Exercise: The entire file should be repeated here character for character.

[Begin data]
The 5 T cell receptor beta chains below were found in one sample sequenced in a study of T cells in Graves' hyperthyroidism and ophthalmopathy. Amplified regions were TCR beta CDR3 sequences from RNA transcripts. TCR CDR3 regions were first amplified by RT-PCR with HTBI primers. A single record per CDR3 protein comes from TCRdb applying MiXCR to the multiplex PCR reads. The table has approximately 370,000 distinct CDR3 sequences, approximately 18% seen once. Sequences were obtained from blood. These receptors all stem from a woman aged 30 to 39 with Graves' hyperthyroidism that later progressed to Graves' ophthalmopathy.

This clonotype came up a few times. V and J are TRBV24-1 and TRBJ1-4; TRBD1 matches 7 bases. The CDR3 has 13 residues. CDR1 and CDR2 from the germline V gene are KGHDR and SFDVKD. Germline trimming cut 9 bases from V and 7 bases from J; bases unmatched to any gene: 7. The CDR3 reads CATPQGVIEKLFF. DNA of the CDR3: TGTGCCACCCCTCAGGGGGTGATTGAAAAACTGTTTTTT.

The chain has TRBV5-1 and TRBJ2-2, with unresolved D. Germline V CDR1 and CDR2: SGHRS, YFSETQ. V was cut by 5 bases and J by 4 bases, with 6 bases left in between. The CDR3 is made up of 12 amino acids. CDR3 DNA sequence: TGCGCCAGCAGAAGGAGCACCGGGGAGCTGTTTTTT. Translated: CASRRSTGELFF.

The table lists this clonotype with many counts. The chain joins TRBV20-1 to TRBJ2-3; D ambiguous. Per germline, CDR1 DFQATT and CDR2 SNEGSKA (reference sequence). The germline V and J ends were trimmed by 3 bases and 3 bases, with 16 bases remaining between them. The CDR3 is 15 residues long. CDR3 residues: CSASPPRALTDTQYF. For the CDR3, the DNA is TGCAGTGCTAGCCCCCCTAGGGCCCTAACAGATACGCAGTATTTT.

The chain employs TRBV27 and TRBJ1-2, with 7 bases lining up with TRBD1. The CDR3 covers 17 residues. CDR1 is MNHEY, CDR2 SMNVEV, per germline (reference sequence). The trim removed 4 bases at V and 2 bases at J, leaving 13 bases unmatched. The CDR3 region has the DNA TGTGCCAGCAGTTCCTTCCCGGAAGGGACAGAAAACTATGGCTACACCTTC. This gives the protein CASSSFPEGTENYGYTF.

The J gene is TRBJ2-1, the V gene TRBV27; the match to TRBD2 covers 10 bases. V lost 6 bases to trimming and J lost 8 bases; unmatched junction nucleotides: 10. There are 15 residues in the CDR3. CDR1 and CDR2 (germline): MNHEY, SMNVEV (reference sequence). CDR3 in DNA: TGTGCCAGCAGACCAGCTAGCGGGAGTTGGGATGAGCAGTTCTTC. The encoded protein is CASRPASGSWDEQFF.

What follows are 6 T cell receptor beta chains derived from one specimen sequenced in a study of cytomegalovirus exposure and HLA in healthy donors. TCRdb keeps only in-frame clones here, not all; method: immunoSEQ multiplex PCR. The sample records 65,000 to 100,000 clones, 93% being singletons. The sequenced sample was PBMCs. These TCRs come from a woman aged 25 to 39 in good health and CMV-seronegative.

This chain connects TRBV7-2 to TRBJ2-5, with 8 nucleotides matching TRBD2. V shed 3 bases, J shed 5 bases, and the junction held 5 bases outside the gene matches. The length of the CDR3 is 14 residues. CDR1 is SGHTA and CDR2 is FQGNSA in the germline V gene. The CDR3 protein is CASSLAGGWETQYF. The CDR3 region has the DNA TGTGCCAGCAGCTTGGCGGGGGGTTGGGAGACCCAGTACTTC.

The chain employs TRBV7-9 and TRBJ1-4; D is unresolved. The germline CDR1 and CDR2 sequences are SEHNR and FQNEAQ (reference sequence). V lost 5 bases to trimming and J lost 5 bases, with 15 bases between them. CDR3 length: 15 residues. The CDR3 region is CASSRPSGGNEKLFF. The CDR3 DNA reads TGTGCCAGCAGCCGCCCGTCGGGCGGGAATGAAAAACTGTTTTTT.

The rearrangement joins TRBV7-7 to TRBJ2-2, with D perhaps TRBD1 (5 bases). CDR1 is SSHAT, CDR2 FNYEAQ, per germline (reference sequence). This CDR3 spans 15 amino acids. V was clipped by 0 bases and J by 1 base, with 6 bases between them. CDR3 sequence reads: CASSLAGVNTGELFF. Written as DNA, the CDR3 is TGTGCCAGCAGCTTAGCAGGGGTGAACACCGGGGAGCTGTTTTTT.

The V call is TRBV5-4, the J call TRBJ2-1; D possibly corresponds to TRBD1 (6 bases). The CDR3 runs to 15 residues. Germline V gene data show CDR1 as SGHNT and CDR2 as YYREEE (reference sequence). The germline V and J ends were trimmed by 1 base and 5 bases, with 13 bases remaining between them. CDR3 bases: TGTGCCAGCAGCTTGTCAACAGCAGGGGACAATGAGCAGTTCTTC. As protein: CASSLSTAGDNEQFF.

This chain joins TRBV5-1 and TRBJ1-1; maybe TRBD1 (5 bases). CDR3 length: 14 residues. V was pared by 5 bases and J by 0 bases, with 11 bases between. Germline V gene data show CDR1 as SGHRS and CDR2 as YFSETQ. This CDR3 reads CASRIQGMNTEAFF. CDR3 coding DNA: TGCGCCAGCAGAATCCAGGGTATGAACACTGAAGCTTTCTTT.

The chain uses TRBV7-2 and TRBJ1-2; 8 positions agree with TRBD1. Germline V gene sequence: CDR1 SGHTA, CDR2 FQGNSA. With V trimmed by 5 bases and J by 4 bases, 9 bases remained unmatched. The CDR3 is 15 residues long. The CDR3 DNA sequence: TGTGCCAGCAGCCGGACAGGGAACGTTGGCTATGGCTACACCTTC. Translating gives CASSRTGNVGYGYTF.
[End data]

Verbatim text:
The 5 T cell receptor beta chains below were found in one sample sequenced in a study of T cells in Graves' hyperthyroidism and ophthalmopathy. Amplified regions were TCR beta CDR3 sequences from RNA transcripts. TCR CDR3 regions were first amplified by RT-PCR with HTBI primers. A single record per CDR3 protein comes from TCRdb applying MiXCR to the multiplex PCR reads. The table has approximately 370,000 distinct CDR3 sequences, approximately 18% seen once. Sequences were obtained from blood. These receptors all stem from a woman aged 30 to 39 with Graves' hyperthyroidism that later progressed to Graves' ophthalmopathy.

This clonotype came up a few times. V and J are TRBV24-1 and TRBJ1-4; TRBD1 matches 7 bases. The CDR3 has 13 residues. CDR1 and CDR2 from the germline V gene are KGHDR and SFDVKD. Germline trimming cut 9 bases from V and 7 bases from J; bases unmatched to any gene: 7. The CDR3 reads CATPQGVIEKLFF. DNA of the CDR3: TGTGCCACCCCTCAGGGGGTGATTGAAAAACTGTTTTTT.

The chain has TRBV5-1 and TRBJ2-2, with unresolved D. Germline V CDR1 and CDR2: SGHRS, YFSETQ. V was cut by 5 bases and J by 4 bases, with 6 bases left in between. The CDR3 is made up of 12 amino acids. CDR3 DNA sequence: TGCGCCAGCAGAAGGAGCACCGGGGAGCTGTTTTTT. Translated: CASRRSTGELFF.

The table lists this clonotype with many counts. The chain joins TRBV20-1 to TRBJ2-3; D ambiguous. Per germline, CDR1 DFQATT and CDR2 SNEGSKA (reference sequence). The germline V and J ends were trimmed by 3 bases and 3 bases, with 16 bases remaining between them. The CDR3 is 15 residues long. CDR3 residues: CSASPPRALTDTQYF. For the CDR3, the DNA is TGCAGTGCTAGCCCCCCTAGGGCCCTAACAGATACGCAGTATTTT.

The chain employs TRBV27 and TRBJ1-2, with 7 bases lining up with TRBD1. The CDR3 covers 17 residues. CDR1 is MNHEY, CDR2 SMNVEV, per germline (reference sequence). The trim removed 4 bases at V and 2 bases at J, leaving 13 bases unmatched. The CDR3 region has the DNA TGTGCCAGCAGTTCCTTCCCGGAAGGGACAGAAAACTATGGCTACACCTTC. This gives the protein CASSSFPEGTENYGYTF.

The J gene is TRBJ2-1, the V gene TRBV27; the match to TRBD2 covers 10 bases. V lost 6 bases to trimming and J lost 8 bases; unmatched junction nucleotides: 10. There are 15 residues in the CDR3. CDR1 and CDR2 (germline): MNHEY, SMNVEV (reference sequence). CDR3 in DNA: TGTGCCAGCAGACCAGCTAGCGGGAGTTGGGATGAGCAGTTCTTC. The encoded protein is CASRPASGSWDEQFF.

What follows are 6 T cell receptor beta chains derived from one specimen sequenced in a study of cytomegalovirus exposure and HLA in healthy donors. TCRdb keeps only in-frame clones here, not all; method: immunoSEQ multiplex PCR. The sample records 65,000 to 100,000 clones, 93% being singletons. The sequenced sample was PBMCs. These TCRs come from a woman aged 25 to 39 in good health and CMV-seronegative.

This chain connects TRBV7-2 to TRBJ2-5, with 8 nucleotides matching TRBD2. V shed 3 bases, J shed 5 bases, and the junction held 5 bases outside the gene matches. The length of the CDR3 is 14 residues. CDR1 is SGHTA and CDR2 is FQGNSA in the germline V gene. The CDR3 protein is CASSLAGGWETQYF. The CDR3 region has the DNA TGTGCCAGCAGCTTGGCGGGGGGTTGGGAGACCCAGTACTTC.

The chain employs TRBV7-9 and TRBJ1-4; D is unresolved. The germline CDR1 and CDR2 sequences are SEHNR and FQNEAQ (reference sequence). V lost 5 bases to trimming and J lost 5 bases, with 15 bases between them. CDR3 length: 15 residues. The CDR3 region is CASSRPSGGNEKLFF. The CDR3 DNA reads TGTGCCAGCAGCCGCCCGTCGGGCGGGAATGAAAAACTGTTTTTT.

The rearrangement joins TRBV7-7 to TRBJ2-2, with D perhaps TRBD1 (5 bases). CDR1 is SSHAT, CDR2 FNYEAQ, per germline (reference sequence). This CDR3 spans 15 amino acids. V was clipped by 0 bases and J by 1 base, with 6 bases between them. CDR3 sequence reads: CASSLAGVNTGELFF. Written as DNA, the CDR3 is TGTGCCAGCAGCTTAGCAGGGGTGAACACCGGGGAGCTGTTTTTT.

The V call is TRBV5-4, the J call TRBJ2-1; D possibly corresponds to TRBD1 (6 bases). The CDR3 runs to 15 residues. Germline V gene data show CDR1 as SGHNT and CDR2 as YYREEE (reference sequence). The germline V and J ends were trimmed by 1 base and 5 bases, with 13 bases remaining between them. CDR3 bases: TGTGCCAGCAGCTTGTCAACAGCAGGGGACAATGAGCAGTTCTTC. As protein: CASSLSTAGDNEQFF.

This chain joins TRBV5-1 and TRBJ1-1; maybe TRBD1 (5 bases). CDR3 length: 14 residues. V was pared by 5 bases and J by 0 bases, with 11 bases between. Germline V gene data show CDR1 as SGHRS and CDR2 as YFSETQ. This CDR3 reads CASRIQGMNTEAFF. CDR3 coding DNA: TGCGCCAGCAGAATCCAGGGTATGAACACTGAAGCTTTCTTT.

The chain uses TRBV7-2 and TRBJ1-2; 8 positions agree with TRBD1. Germline V gene sequence: CDR1 SGHTA, CDR2 FQGNSA. With V trimmed by 5 bases and J by 4 bases, 9 bases remained unmatched. The CDR3 is 15 residues long. The CDR3 DNA sequence: TGTGCCAGCAGCCGGACAGGGAACGTTGGCTATGGCTACACCTTC. Translating gives CASSRTGNVGYGYTF.